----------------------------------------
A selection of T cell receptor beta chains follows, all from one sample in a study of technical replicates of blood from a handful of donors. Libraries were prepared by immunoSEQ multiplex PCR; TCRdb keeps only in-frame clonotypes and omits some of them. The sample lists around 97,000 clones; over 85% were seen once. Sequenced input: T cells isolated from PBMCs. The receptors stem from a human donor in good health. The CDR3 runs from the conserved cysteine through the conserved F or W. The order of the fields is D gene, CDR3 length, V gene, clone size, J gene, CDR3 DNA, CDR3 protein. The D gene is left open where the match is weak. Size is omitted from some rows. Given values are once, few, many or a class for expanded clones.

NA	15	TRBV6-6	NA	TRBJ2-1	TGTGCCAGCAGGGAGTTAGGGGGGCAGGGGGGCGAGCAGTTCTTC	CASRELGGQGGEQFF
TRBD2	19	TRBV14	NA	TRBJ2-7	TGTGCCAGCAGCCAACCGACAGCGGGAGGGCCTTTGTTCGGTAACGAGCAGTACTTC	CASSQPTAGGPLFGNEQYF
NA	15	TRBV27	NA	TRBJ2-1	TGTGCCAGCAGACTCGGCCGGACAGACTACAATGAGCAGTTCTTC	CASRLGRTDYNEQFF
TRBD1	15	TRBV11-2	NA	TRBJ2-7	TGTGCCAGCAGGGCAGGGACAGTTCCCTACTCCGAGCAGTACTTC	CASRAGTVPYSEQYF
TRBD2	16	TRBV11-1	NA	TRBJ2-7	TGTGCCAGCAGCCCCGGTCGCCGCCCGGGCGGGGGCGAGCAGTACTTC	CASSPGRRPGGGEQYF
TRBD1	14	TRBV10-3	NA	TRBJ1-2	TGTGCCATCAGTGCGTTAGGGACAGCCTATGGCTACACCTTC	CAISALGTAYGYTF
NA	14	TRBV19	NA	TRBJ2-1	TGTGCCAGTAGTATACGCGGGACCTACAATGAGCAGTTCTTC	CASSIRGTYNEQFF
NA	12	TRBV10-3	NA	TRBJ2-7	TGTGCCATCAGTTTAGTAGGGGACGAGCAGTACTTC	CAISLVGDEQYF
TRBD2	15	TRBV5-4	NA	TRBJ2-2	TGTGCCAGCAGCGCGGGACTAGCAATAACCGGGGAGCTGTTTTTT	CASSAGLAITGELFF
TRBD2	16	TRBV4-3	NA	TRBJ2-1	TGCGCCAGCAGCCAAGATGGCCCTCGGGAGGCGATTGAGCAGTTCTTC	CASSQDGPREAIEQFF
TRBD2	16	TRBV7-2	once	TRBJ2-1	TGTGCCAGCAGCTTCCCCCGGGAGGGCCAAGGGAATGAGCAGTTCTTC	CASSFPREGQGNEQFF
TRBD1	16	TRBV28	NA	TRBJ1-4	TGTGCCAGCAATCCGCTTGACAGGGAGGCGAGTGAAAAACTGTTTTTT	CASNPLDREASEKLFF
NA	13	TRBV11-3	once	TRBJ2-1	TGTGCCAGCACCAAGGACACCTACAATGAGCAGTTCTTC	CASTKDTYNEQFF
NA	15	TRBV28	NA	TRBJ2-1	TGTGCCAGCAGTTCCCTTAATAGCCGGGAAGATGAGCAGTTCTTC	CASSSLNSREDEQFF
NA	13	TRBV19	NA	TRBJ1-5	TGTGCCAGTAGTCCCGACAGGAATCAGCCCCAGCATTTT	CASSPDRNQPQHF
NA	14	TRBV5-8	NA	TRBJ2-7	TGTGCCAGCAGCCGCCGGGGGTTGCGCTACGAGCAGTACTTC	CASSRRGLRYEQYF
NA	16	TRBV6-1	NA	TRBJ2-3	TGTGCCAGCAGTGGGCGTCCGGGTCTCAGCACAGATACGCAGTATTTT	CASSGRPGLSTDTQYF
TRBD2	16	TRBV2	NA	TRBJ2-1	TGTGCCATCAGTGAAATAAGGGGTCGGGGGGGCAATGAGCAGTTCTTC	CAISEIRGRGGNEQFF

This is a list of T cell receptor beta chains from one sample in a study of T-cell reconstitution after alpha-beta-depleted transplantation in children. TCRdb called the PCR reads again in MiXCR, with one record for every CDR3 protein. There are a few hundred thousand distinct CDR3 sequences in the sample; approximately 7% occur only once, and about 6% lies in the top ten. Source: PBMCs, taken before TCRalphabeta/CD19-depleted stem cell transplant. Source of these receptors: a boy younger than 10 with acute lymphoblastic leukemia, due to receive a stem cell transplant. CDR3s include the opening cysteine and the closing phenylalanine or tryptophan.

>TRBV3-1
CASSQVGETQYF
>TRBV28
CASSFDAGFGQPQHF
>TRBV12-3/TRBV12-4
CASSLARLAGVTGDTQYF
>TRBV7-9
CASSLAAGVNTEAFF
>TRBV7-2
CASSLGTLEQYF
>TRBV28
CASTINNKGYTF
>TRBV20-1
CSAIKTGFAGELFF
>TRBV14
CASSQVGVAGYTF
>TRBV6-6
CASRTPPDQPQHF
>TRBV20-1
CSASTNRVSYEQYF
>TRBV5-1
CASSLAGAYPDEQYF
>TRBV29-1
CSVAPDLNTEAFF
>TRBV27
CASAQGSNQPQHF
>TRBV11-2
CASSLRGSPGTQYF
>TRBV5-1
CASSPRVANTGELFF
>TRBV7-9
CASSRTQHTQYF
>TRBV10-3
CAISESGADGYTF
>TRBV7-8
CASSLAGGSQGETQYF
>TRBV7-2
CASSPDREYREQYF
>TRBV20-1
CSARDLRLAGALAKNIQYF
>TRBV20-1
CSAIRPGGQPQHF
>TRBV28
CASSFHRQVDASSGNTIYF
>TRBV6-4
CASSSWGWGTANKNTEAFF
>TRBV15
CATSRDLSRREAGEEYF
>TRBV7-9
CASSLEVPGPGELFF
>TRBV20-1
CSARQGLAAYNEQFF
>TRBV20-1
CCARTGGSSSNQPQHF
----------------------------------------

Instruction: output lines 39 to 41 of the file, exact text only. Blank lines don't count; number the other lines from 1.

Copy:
>TRBV20-1
CSASTNRVSYEQYF
>TRBV5-1